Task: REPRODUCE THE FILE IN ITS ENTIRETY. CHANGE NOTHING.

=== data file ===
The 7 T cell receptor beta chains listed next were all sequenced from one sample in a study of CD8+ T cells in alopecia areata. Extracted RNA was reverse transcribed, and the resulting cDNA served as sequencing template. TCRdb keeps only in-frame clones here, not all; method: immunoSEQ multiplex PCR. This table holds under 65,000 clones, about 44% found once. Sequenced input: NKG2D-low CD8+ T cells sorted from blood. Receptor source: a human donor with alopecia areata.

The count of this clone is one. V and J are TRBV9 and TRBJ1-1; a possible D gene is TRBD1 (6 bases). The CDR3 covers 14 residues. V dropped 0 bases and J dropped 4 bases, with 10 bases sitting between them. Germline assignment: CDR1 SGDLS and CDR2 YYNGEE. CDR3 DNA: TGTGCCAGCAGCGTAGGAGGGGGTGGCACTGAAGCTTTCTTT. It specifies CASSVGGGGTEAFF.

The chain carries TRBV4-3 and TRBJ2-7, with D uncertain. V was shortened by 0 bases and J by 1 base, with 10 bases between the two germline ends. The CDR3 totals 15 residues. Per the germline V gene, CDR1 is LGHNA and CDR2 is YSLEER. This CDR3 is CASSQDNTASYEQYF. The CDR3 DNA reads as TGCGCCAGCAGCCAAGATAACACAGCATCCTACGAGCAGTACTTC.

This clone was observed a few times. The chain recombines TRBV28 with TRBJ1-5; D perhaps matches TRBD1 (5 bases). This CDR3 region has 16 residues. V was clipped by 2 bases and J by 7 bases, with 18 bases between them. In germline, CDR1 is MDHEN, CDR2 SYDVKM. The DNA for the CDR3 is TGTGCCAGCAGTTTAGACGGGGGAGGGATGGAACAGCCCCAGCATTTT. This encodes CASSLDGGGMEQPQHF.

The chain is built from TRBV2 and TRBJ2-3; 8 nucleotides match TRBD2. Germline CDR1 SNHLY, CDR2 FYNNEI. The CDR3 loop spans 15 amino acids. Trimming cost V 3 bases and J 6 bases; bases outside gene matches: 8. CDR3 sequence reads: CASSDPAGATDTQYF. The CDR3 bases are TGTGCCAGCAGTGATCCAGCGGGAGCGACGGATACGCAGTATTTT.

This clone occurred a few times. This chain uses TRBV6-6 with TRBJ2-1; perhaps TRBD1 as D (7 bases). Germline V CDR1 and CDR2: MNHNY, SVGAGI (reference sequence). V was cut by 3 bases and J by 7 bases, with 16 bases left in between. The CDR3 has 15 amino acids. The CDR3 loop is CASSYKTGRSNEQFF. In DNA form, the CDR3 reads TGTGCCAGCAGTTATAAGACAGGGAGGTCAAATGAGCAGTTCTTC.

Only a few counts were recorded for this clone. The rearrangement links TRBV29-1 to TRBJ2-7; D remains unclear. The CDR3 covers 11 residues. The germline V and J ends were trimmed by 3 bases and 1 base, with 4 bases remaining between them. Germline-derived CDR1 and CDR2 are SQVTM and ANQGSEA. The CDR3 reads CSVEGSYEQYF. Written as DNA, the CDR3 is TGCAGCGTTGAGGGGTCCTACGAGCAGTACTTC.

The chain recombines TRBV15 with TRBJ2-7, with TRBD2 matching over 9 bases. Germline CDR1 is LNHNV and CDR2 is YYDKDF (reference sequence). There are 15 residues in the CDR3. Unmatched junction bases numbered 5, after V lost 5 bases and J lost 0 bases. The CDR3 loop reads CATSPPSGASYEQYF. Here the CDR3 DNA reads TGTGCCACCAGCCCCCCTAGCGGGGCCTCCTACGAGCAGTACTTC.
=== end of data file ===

The 7 T cell receptor beta chains listed next were all sequenced from one sample in a study of CD8+ T cells in alopecia areata. Extracted RNA was reverse transcribed, and the resulting cDNA served as sequencing template. TCRdb keeps only in-frame clones here, not all; method: immunoSEQ multiplex PCR. This table holds under 65,000 clones, about 44% found once. Sequenced input: NKG2D-low CD8+ T cells sorted from blood. Receptor source: a human donor with alopecia areata.

The count of this clone is one. V and J are TRBV9 and TRBJ1-1; a possible D gene is TRBD1 (6 bases). The CDR3 covers 14 residues. V dropped 0 bases and J dropped 4 bases, with 10 bases sitting between them. Germline assignment: CDR1 SGDLS and CDR2 YYNGEE. CDR3 DNA: TGTGCCAGCAGCGTAGGAGGGGGTGGCACTGAAGCTTTCTTT. It specifies CASSVGGGGTEAFF.

The chain carries TRBV4-3 and TRBJ2-7, with D uncertain. V was shortened by 0 bases and J by 1 base, with 10 bases between the two germline ends. The CDR3 totals 15 residues. Per the germline V gene, CDR1 is LGHNA and CDR2 is YSLEER. This CDR3 is CASSQDNTASYEQYF. The CDR3 DNA reads as TGCGCCAGCAGCCAAGATAACACAGCATCCTACGAGCAGTACTTC.

This clone was observed a few times. The chain recombines TRBV28 with TRBJ1-5; D perhaps matches TRBD1 (5 bases). This CDR3 region has 16 residues. V was clipped by 2 bases and J by 7 bases, with 18 bases between them. In germline, CDR1 is MDHEN, CDR2 SYDVKM. The DNA for the CDR3 is TGTGCCAGCAGTTTAGACGGGGGAGGGATGGAACAGCCCCAGCATTTT. This encodes CASSLDGGGMEQPQHF.

The chain is built from TRBV2 and TRBJ2-3; 8 nucleotides match TRBD2. Germline CDR1 SNHLY, CDR2 FYNNEI. The CDR3 loop spans 15 amino acids. Trimming cost V 3 bases and J 6 bases; bases outside gene matches: 8. CDR3 sequence reads: CASSDPAGATDTQYF. The CDR3 bases are TGTGCCAGCAGTGATCCAGCGGGAGCGACGGATACGCAGTATTTT.

This clone occurred a few times. This chain uses TRBV6-6 with TRBJ2-1; perhaps TRBD1 as D (7 bases). Germline V CDR1 and CDR2: MNHNY, SVGAGI (reference sequence). V was cut by 3 bases and J by 7 bases, with 16 bases left in between. The CDR3 has 15 amino acids. The CDR3 loop is CASSYKTGRSNEQFF. In DNA form, the CDR3 reads TGTGCCAGCAGTTATAAGACAGGGAGGTCAAATGAGCAGTTCTTC.

Only a few counts were recorded for this clone. The rearrangement links TRBV29-1 to TRBJ2-7; D remains unclear. The CDR3 covers 11 residues. The germline V and J ends were trimmed by 3 bases and 1 base, with 4 bases remaining between them. Germline-derived CDR1 and CDR2 are SQVTM and ANQGSEA. The CDR3 reads CSVEGSYEQYF. Written as DNA, the CDR3 is TGCAGCGTTGAGGGGTCCTACGAGCAGTACTTC.

The chain recombines TRBV15 with TRBJ2-7, with TRBD2 matching over 9 bases. Germline CDR1 is LNHNV and CDR2 is YYDKDF (reference sequence). There are 15 residues in the CDR3. Unmatched junction bases numbered 5, after V lost 5 bases and J lost 0 bases. The CDR3 loop reads CATSPPSGASYEQYF. Here the CDR3 DNA reads TGTGCCACCAGCCCCCCTAGCGGGGCCTCCTACGAGCAGTACTTC.